BANGALORE: Back in the day, somewhere in the early 19th century a few women may have paved the way for later generations to come, with their bold move to don trousers pants and stand shoulder to shoulder with men, but the scenario has changed only a little since. While those working in the corporate level may beg to disagree, others working at the grass root level think otherwise.
DCP South, Sonia Narang emphasises that women are at par with men today. “Their recruitment tests, duties as well as the uniforms are also the same. I think it is a great step. If men and women are on par with each other, why should there be a concession or discrimination in the uniforms? Every uniform is designed keeping in mind the needs and requirement of the job in question,” she states. Narang further adds that it is a great achievement for women to reach the level they have.
On the other hand, a security guard on the condition of anonymity says that though she must wear trousers because her job demands it, she prefers to be clad in a saree. “I feel Indian women look their best in sarees. But I would agree that in case of an emergency, it would be hard to work wearing a saree,” she says. Many women like her, have become accustomed to wearing the so-called man’s attire, over time. “We have to wear it. Our job requires us to,” they say. But some also confess, that though not their first preference, the entire ensemble does make them look smarter. And intriguingly, it is not the older generation that is of such a point of view, a few from the this generation also feel
Another interesting fact is that while the entire fashion world is looking into the men’s wardrobe for ideas and inspirations, these women, who have very little exposure to the glamorous world, prefer to stay warm within their comfort zone.
Aisha, a 17-year-old sale professional says that she is proud of the women today. “It feels great to work in the same place as men. I do not have an aversion to the uniform. We all wear trousers, in fact one could even say that it emancipates us. But at the same time, I do also feel a tad more comfortable in my Indian wear,” she says. Aisha rationals her choice by explaining that in the atmosphere that she was brought up in, the ‘dress-code’ has always been a little conservative. Then, is the suit any more revealing or provocative that the salwar kameez? She replies instantly and says that though it is not the case, it (trousers) is still not as comforting as the salwar kameez or the churidhar.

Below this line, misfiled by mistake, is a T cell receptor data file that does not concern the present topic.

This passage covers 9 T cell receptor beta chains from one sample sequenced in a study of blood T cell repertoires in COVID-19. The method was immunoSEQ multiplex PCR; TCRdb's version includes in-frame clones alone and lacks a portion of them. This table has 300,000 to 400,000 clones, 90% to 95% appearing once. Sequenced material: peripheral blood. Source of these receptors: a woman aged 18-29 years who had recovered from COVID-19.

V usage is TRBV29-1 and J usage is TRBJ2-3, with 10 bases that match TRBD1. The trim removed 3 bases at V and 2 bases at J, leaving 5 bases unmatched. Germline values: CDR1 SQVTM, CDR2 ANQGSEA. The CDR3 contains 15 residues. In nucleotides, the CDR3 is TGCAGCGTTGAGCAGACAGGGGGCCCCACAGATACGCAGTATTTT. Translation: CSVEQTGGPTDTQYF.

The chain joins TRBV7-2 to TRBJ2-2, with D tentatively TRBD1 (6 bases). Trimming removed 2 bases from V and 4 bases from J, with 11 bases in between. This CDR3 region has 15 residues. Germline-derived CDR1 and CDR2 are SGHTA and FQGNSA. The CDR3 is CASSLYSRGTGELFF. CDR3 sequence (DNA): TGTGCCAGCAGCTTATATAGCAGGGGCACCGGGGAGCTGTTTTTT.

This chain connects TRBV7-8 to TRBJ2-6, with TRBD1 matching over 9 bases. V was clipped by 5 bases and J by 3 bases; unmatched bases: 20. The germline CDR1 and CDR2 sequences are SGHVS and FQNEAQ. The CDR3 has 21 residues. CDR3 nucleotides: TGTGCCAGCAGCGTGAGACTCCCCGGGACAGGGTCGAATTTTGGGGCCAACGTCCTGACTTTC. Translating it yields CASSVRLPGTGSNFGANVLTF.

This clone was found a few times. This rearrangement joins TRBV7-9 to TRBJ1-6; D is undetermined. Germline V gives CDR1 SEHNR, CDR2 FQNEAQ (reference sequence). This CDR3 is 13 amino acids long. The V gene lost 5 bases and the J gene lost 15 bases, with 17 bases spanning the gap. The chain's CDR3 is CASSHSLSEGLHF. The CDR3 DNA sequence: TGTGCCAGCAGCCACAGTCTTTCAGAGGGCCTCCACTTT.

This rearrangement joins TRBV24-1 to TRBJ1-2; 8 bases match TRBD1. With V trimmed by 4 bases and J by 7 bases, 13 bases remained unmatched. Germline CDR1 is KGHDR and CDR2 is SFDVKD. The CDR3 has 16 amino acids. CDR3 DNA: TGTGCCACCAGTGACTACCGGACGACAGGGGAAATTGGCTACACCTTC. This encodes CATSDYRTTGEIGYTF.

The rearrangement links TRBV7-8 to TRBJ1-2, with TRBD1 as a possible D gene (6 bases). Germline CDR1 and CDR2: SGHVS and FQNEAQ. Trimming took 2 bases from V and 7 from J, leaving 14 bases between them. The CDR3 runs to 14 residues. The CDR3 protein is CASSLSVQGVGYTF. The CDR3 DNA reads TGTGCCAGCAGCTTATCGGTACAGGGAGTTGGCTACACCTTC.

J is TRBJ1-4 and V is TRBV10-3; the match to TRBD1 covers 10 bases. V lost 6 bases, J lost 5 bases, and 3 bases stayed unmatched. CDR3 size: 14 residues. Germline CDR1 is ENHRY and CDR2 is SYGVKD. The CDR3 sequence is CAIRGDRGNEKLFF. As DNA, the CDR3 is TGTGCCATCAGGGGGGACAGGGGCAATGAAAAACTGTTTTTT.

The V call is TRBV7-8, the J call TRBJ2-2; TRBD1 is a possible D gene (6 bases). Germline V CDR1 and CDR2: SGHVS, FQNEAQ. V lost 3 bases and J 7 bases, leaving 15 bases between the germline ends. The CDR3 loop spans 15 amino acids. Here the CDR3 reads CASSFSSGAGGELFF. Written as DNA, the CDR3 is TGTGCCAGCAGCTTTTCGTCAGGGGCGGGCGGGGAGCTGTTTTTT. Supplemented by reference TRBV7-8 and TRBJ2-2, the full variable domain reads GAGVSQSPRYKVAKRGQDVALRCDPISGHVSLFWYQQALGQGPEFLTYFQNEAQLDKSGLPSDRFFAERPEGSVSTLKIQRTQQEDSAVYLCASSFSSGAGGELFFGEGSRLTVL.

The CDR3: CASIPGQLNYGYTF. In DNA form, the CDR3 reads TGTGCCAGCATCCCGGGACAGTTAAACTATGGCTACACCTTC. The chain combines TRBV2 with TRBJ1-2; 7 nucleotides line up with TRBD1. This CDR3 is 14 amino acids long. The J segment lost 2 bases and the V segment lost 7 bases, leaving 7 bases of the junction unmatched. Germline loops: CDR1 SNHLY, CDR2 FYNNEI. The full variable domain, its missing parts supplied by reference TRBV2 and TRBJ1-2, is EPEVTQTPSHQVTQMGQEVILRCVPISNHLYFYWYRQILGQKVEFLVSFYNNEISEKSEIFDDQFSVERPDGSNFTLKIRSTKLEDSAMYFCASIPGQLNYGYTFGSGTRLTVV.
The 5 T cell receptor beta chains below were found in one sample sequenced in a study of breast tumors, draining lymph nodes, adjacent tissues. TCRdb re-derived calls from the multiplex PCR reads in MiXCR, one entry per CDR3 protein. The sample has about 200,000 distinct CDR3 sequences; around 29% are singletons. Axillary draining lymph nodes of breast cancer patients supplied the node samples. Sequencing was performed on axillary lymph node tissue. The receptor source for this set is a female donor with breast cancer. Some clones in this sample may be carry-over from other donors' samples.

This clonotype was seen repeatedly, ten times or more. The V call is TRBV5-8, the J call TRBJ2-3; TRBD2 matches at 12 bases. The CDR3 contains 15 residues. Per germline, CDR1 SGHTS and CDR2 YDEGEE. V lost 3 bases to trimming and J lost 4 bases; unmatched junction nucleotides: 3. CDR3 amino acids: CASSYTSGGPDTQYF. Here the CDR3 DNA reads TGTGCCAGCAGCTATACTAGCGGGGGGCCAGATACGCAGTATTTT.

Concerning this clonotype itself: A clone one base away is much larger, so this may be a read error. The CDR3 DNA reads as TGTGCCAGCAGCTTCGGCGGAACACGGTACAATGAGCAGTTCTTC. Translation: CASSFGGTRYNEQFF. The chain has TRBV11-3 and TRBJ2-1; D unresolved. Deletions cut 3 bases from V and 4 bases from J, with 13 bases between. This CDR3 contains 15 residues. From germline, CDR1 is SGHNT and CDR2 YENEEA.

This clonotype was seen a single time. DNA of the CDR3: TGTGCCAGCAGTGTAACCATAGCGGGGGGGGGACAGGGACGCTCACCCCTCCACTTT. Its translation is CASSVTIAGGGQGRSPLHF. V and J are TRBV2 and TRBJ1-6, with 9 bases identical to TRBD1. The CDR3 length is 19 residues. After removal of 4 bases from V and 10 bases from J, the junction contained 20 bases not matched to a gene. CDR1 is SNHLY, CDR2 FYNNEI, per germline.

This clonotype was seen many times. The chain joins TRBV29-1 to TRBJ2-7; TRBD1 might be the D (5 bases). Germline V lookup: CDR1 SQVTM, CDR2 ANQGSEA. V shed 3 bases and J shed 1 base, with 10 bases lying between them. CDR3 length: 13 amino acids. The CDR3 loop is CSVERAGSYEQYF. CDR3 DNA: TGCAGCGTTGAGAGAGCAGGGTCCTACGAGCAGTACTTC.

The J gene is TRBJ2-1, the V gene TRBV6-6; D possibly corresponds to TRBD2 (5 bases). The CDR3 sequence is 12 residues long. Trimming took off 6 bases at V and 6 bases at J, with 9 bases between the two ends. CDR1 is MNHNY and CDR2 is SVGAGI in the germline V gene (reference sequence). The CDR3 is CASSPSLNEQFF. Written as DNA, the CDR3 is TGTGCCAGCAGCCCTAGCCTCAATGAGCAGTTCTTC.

Would it be fair to say then, that, wearing the trousers to work is only mechanical and not out of choice? Shylaja, who works at a food chain negates that school of thought by saying that over the years women have adapted to their work requirements. “The fact that these women are at work is proof enough that they are more liberated now then they probably were a few years ago. Even though they do not approve of trousers and pants, they still wear it. This also reveals another aspect, they do not detest the pants they are only not very fond of it. Give them some time and they will come around,” she says.
Over 200 years after Elizabeth Smith Miller wore the first women’s pants, a few women are yet to accept the ‘men’s wear’ with open arms.